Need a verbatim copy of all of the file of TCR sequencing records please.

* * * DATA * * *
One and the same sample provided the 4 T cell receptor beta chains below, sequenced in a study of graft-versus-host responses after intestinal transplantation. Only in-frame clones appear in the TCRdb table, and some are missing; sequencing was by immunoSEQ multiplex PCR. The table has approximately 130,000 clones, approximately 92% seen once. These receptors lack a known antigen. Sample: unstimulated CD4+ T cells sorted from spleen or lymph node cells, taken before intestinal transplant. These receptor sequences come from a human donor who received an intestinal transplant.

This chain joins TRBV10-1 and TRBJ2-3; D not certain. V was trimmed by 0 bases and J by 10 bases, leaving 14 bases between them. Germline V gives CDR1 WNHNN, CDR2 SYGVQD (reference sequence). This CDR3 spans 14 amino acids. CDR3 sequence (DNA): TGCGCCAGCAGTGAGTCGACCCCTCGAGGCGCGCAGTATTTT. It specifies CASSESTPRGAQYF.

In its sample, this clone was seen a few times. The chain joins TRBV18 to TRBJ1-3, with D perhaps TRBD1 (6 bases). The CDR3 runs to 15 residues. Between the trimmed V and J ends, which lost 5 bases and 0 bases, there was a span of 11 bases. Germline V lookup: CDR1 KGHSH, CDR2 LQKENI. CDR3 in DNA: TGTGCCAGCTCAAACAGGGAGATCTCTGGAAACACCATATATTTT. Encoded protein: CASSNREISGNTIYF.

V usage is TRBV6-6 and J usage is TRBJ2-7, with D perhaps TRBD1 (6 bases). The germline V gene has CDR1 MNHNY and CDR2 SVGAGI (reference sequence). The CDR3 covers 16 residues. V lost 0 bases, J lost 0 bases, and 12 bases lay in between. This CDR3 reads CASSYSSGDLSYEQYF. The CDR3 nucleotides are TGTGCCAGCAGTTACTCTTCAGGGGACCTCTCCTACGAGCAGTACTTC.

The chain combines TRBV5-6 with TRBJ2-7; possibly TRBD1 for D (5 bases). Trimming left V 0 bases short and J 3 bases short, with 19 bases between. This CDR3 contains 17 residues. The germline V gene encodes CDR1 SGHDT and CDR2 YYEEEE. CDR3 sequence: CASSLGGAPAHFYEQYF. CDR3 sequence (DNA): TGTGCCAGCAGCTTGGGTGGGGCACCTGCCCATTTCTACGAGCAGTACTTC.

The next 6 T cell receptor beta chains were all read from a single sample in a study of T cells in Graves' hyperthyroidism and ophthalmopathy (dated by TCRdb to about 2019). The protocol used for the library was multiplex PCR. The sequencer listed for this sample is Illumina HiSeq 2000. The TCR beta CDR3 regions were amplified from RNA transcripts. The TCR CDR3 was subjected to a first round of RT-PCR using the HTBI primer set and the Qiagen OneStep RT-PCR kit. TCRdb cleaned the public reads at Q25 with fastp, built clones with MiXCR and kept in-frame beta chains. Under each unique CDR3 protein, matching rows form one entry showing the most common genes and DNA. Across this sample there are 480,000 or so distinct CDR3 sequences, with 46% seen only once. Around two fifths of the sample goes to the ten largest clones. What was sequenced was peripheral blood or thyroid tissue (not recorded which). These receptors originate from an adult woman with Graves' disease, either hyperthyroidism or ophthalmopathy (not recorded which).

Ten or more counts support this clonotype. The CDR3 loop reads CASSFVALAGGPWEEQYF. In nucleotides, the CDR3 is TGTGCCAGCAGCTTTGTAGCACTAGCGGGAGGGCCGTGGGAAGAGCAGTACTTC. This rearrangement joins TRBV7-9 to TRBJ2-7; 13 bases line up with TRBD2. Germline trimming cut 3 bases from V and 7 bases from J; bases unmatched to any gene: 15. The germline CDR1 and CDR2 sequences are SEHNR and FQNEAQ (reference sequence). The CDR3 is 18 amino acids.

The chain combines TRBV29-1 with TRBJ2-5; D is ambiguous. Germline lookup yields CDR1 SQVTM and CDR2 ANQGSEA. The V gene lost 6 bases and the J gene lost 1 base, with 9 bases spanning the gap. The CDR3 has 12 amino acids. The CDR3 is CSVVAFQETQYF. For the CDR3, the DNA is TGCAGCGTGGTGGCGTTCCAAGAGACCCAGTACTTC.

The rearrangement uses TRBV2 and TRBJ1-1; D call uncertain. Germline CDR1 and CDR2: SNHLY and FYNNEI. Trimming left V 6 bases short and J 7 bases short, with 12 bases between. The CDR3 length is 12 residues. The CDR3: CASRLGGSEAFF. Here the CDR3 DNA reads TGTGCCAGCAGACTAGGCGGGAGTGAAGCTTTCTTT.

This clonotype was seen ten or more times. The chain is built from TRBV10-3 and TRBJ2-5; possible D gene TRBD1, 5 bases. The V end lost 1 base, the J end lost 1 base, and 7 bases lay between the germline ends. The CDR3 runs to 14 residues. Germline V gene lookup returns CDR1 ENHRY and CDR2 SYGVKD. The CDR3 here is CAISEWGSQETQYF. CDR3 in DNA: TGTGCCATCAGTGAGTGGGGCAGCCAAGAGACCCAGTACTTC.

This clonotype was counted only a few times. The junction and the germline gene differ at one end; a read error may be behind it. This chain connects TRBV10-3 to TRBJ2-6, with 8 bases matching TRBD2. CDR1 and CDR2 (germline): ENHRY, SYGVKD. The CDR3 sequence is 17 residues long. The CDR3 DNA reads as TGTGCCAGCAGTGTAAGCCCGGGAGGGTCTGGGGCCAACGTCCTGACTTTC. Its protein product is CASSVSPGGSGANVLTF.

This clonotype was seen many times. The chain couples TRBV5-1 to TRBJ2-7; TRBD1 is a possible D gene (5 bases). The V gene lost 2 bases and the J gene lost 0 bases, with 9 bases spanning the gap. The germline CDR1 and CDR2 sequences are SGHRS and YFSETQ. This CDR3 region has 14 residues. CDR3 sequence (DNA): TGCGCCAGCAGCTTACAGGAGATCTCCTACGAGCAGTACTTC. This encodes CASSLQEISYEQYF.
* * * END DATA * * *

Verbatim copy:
One and the same sample provided the 4 T cell receptor beta chains below, sequenced in a study of graft-versus-host responses after intestinal transplantation. Only in-frame clones appear in the TCRdb table, and some are missing; sequencing was by immunoSEQ multiplex PCR. The table has approximately 130,000 clones, approximately 92% seen once. These receptors lack a known antigen. Sample: unstimulated CD4+ T cells sorted from spleen or lymph node cells, taken before intestinal transplant. These receptor sequences come from a human donor who received an intestinal transplant.

This chain joins TRBV10-1 and TRBJ2-3; D not certain. V was trimmed by 0 bases and J by 10 bases, leaving 14 bases between them. Germline V gives CDR1 WNHNN, CDR2 SYGVQD (reference sequence). This CDR3 spans 14 amino acids. CDR3 sequence (DNA): TGCGCCAGCAGTGAGTCGACCCCTCGAGGCGCGCAGTATTTT. It specifies CASSESTPRGAQYF.

In its sample, this clone was seen a few times. The chain joins TRBV18 to TRBJ1-3, with D perhaps TRBD1 (6 bases). The CDR3 runs to 15 residues. Between the trimmed V and J ends, which lost 5 bases and 0 bases, there was a span of 11 bases. Germline V lookup: CDR1 KGHSH, CDR2 LQKENI. CDR3 in DNA: TGTGCCAGCTCAAACAGGGAGATCTCTGGAAACACCATATATTTT. Encoded protein: CASSNREISGNTIYF.

V usage is TRBV6-6 and J usage is TRBJ2-7, with D perhaps TRBD1 (6 bases). The germline V gene has CDR1 MNHNY and CDR2 SVGAGI (reference sequence). The CDR3 covers 16 residues. V lost 0 bases, J lost 0 bases, and 12 bases lay in between. This CDR3 reads CASSYSSGDLSYEQYF. The CDR3 nucleotides are TGTGCCAGCAGTTACTCTTCAGGGGACCTCTCCTACGAGCAGTACTTC.

The chain combines TRBV5-6 with TRBJ2-7; possibly TRBD1 for D (5 bases). Trimming left V 0 bases short and J 3 bases short, with 19 bases between. This CDR3 contains 17 residues. The germline V gene encodes CDR1 SGHDT and CDR2 YYEEEE. CDR3 sequence: CASSLGGAPAHFYEQYF. CDR3 sequence (DNA): TGTGCCAGCAGCTTGGGTGGGGCACCTGCCCATTTCTACGAGCAGTACTTC.

The next 6 T cell receptor beta chains were all read from a single sample in a study of T cells in Graves' hyperthyroidism and ophthalmopathy (dated by TCRdb to about 2019). The protocol used for the library was multiplex PCR. The sequencer listed for this sample is Illumina HiSeq 2000. The TCR beta CDR3 regions were amplified from RNA transcripts. The TCR CDR3 was subjected to a first round of RT-PCR using the HTBI primer set and the Qiagen OneStep RT-PCR kit. TCRdb cleaned the public reads at Q25 with fastp, built clones with MiXCR and kept in-frame beta chains. Under each unique CDR3 protein, matching rows form one entry showing the most common genes and DNA. Across this sample there are 480,000 or so distinct CDR3 sequences, with 46% seen only once. Around two fifths of the sample goes to the ten largest clones. What was sequenced was peripheral blood or thyroid tissue (not recorded which). These receptors originate from an adult woman with Graves' disease, either hyperthyroidism or ophthalmopathy (not recorded which).

Ten or more counts support this clonotype. The CDR3 loop reads CASSFVALAGGPWEEQYF. In nucleotides, the CDR3 is TGTGCCAGCAGCTTTGTAGCACTAGCGGGAGGGCCGTGGGAAGAGCAGTACTTC. This rearrangement joins TRBV7-9 to TRBJ2-7; 13 bases line up with TRBD2. Germline trimming cut 3 bases from V and 7 bases from J; bases unmatched to any gene: 15. The germline CDR1 and CDR2 sequences are SEHNR and FQNEAQ (reference sequence). The CDR3 is 18 amino acids.

The chain combines TRBV29-1 with TRBJ2-5; D is ambiguous. Germline lookup yields CDR1 SQVTM and CDR2 ANQGSEA. The V gene lost 6 bases and the J gene lost 1 base, with 9 bases spanning the gap. The CDR3 has 12 amino acids. The CDR3 is CSVVAFQETQYF. For the CDR3, the DNA is TGCAGCGTGGTGGCGTTCCAAGAGACCCAGTACTTC.

The rearrangement uses TRBV2 and TRBJ1-1; D call uncertain. Germline CDR1 and CDR2: SNHLY and FYNNEI. Trimming left V 6 bases short and J 7 bases short, with 12 bases between. The CDR3 length is 12 residues. The CDR3: CASRLGGSEAFF. Here the CDR3 DNA reads TGTGCCAGCAGACTAGGCGGGAGTGAAGCTTTCTTT.

This clonotype was seen ten or more times. The chain is built from TRBV10-3 and TRBJ2-5; possible D gene TRBD1, 5 bases. The V end lost 1 base, the J end lost 1 base, and 7 bases lay between the germline ends. The CDR3 runs to 14 residues. Germline V gene lookup returns CDR1 ENHRY and CDR2 SYGVKD. The CDR3 here is CAISEWGSQETQYF. CDR3 in DNA: TGTGCCATCAGTGAGTGGGGCAGCCAAGAGACCCAGTACTTC.

This clonotype was counted only a few times. The junction and the germline gene differ at one end; a read error may be behind it. This chain connects TRBV10-3 to TRBJ2-6, with 8 bases matching TRBD2. CDR1 and CDR2 (germline): ENHRY, SYGVKD. The CDR3 sequence is 17 residues long. The CDR3 DNA reads as TGTGCCAGCAGTGTAAGCCCGGGAGGGTCTGGGGCCAACGTCCTGACTTTC. Its protein product is CASSVSPGGSGANVLTF.

This clonotype was seen many times. The chain couples TRBV5-1 to TRBJ2-7; TRBD1 is a possible D gene (5 bases). The V gene lost 2 bases and the J gene lost 0 bases, with 9 bases spanning the gap. The germline CDR1 and CDR2 sequences are SGHRS and YFSETQ. This CDR3 region has 14 residues. CDR3 sequence (DNA): TGCGCCAGCAGCTTACAGGAGATCTCCTACGAGCAGTACTTC. This encodes CASSLQEISYEQYF.